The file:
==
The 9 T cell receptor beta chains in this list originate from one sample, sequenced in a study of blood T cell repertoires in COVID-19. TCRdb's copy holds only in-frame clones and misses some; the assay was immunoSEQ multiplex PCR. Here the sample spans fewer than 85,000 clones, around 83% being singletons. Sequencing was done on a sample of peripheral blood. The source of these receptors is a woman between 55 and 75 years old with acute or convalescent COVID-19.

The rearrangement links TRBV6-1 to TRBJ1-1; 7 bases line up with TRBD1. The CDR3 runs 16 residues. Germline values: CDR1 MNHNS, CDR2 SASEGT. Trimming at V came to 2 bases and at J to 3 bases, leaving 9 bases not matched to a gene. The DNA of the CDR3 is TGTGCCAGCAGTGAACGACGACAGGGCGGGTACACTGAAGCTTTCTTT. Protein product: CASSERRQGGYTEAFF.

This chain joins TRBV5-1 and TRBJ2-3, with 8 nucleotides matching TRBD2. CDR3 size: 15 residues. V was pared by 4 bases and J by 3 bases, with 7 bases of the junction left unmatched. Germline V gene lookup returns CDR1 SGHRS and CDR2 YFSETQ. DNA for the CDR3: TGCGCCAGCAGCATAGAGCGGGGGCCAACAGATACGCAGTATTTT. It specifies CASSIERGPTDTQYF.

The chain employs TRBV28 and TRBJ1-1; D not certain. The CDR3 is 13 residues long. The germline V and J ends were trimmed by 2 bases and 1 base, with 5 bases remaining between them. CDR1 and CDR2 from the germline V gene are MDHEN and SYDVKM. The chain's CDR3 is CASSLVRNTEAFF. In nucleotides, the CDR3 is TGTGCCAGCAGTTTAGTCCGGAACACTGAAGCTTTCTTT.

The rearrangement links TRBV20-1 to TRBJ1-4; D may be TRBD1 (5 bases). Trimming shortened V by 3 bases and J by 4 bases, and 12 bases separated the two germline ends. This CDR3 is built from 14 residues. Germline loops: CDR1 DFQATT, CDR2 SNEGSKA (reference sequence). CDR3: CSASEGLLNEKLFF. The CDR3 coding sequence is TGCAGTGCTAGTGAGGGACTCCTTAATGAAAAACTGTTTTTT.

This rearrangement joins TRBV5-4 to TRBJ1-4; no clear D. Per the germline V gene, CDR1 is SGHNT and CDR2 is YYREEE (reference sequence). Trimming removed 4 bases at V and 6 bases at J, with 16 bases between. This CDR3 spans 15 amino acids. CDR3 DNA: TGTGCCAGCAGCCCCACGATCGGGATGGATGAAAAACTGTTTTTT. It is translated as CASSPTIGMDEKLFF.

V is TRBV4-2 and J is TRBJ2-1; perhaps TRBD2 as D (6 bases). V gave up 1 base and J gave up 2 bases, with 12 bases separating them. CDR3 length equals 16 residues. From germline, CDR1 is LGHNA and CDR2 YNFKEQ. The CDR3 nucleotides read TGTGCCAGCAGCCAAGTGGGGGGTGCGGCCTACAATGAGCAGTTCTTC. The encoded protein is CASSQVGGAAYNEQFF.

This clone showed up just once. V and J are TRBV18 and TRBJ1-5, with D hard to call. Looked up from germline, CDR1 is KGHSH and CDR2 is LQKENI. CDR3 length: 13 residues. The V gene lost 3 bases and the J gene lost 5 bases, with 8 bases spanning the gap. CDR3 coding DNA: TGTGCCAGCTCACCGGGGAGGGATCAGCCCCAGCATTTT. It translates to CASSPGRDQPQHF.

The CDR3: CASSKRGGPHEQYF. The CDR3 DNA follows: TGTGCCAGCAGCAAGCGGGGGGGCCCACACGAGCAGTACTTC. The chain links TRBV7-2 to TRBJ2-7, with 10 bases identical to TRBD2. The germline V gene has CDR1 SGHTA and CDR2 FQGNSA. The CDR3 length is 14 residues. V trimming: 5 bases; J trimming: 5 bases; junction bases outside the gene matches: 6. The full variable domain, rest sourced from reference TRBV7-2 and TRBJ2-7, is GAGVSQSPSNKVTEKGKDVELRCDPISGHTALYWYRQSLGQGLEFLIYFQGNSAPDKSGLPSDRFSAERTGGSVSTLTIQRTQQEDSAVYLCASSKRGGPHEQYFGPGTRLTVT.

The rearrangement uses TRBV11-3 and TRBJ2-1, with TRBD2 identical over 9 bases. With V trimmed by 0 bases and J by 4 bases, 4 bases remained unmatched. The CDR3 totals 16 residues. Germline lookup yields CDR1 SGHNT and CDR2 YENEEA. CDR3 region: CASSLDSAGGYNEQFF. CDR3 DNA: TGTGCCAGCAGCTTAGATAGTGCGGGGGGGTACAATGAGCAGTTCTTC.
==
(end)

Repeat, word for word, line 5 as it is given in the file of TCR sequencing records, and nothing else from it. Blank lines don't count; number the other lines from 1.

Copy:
The rearrangement links TRBV20-1 to TRBJ1-4; D may be TRBD1 (5 bases). Trimming shortened V by 3 bases and J by 4 bases, and 12 bases separated the two germline ends. This CDR3 is built from 14 residues. Germline loops: CDR1 DFQATT, CDR2 SNEGSKA (reference sequence). CDR3: CSASEGLLNEKLFF. The CDR3 coding sequence is TGCAGTGCTAGTGAGGGACTCCTTAATGAAAAACTGTTTTTT.